one plow there with oxen?" (Am 6:12), "neither plowing nor
harvest" (Gen 45:6) are figures of desolation. Zion plowed
as a field, i.e. utterly destroyed (Jer 26:18). The plowman
shall overtake the reaper, i.e. the soil shall be so fertile
as to require no rest--typical of great abundance (Am 9:13).
No opportunity to plow because of lack of rain is a desolate
picture of drought (Jer 14:4). As the plowman expects to
share in the fruits of the harvest, so might an apostle
expect his temporal needs to be provided for (1 Cor 9:10).
"If ye had not plowed with my heifer," i.e. used my wife,
was Samson's reply to those who had secured the answer to
his riddle from her (Jdg 14:18). "Beat their swords into
plowshares" (or hoes) (Isa 2:4; Mic 4:3) typified peace;
"beat your plowshares into swords"--war (Joel 3:10). "Having
put his hand to the plow, and looking back," i.e. longing
for evil things when one has set his face toward doing what
is right, unfits a man for the kingdom of God (Lk 9:62;
compare Gen 19:26; Phil 3:13).
Plow Scripture - 1 Corinthians 9:10
Or saith he [it] altogether for our sakes? For our sakes, no
doubt, [this] is written: that he that ploweth should plow in
hope; and that he that thresheth in hope should be partaker of
Plow Scripture - 1 Samuel 14:14
And that first slaughter, which Jonathan and his armourbearer
made, was about twenty men, within as it were an half acre of
land, [which] a yoke [of oxen might plow].
Plow Scripture - Amos 6:12
Shall horses run upon the rock? will [one] plow [there] with
oxen? for ye have turned judgment into gall, and the fruit of
righteousness into hemlock:
Plow Scripture - Deuteronomy 22:10
Thou shalt not plow with an ox and an ass together.
Plow Scripture - Hosea 10:11
And Ephraim [is as] an heifer [that is] taught, [and] loveth
to tread out [the corn]; but I passed over upon her fair neck:
I will make Ephraim to ride; Judah shall plow, [and] Jacob
shall break his clods.
Plow Scripture - Isaiah 28:24
Doth the plowman plow all day to sow? doth he open and break
the clods of his ground?
Plow Scripture - Job 4:8
Even as I have seen, they that plow iniquity, and sow
wickedness, reap the same.
Plow Scripture - Proverbs 20:4
The sluggard will not plow by reason of the cold; [therefore]
shall he beg in harvest, and [have] nothing.
How and when the seed is sown. The farmer usually carries his seed to his field in a large sack on the back of his donkey. and then the leather bag which he carries under his arm is replenished with seed from the sack.13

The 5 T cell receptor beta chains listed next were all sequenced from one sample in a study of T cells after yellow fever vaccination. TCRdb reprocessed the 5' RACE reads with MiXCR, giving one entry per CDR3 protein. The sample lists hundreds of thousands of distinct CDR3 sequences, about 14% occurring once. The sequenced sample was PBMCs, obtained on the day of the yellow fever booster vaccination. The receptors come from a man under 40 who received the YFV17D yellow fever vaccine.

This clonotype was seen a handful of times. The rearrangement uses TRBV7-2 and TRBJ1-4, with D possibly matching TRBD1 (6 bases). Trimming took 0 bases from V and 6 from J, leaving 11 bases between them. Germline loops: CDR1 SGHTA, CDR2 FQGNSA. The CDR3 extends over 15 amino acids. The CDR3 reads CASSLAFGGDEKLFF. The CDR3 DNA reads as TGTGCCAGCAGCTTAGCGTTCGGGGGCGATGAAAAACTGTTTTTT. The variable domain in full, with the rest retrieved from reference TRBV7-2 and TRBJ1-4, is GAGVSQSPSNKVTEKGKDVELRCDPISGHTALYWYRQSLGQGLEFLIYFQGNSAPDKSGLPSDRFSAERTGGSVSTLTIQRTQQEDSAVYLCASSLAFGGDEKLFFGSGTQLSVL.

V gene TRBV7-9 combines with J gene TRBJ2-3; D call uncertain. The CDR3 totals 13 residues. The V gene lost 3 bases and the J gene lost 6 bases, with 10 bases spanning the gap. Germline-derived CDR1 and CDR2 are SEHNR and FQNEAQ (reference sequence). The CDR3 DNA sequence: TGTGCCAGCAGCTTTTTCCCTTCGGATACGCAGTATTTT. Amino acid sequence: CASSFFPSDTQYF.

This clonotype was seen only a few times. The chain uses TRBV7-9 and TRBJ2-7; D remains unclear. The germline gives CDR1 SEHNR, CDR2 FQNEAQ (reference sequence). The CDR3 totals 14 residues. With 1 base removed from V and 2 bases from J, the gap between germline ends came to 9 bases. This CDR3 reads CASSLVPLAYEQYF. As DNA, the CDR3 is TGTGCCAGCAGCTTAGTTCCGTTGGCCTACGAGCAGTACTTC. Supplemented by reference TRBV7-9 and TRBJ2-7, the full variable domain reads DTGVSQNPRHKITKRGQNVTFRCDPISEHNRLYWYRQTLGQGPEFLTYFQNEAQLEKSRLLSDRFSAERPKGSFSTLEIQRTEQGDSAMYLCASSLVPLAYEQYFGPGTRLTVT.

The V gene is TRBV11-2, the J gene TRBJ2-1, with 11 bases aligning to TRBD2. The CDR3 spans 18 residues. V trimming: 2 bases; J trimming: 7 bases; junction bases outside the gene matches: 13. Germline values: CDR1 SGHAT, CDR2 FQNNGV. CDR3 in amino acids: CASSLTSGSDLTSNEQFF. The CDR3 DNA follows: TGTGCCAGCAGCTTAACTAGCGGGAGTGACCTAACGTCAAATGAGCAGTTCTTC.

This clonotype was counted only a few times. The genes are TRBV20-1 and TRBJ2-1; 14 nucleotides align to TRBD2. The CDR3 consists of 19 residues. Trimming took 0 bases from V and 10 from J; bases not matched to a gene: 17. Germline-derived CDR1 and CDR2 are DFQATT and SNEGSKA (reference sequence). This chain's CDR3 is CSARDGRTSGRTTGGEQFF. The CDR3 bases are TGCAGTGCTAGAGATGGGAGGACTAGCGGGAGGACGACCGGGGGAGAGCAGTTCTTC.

As a rule, the seed is scattered broadcast on the ground, and then it is covered over by the ploughing. Often the sower walks along, scattering his seed, and then one of his family, or a servant if he has one, follows directly with the plough.
The Biblical word "to sow" as used in the Pentateuch (Genesis 26:12; Leviticus 25:3, etc.),
means "to scatter seed." [Manners And Customs of Bible Lands]
Waiting for Rain Before Ploughing
PRELIMINARY PREPARATION FOR PLANTING THE GRAIN
Waiting for rain before beginning to plough. In Israel, ploughing is done after the early rains have softened the earth (cf. Psalm 65:10). These rains usually come the latter part of October or the first part of November. If they do not come then, the farmer must wait for them before he can plough his ground. Job said, "They waited for me as for the rain" (Job 29:23). Jeremiah described lack of rain thus: "There was no rain in the earth, the ploughmen were ashamed, they covered their heads" (Jeremiah 14:4). Once the rain has come, the industrious farmer will start his ploughing. "The sluggard will not plough by reason of the cold" (Proverbs 20:4). Such a man will retreat into his home and enjoy the warmth of his fire, but he will miss the harvest. Dr. Thomson tells of one year when the farmers waited until the month of February for sufficient rain to enable them to plough the ground for the grain crop. The harvest came late, but was abundant. [Manners And Customs of Bible Lands]
If you notice a broken link or any error PLEASE report it by clicking HERE
© 1995-2019 Bible History Online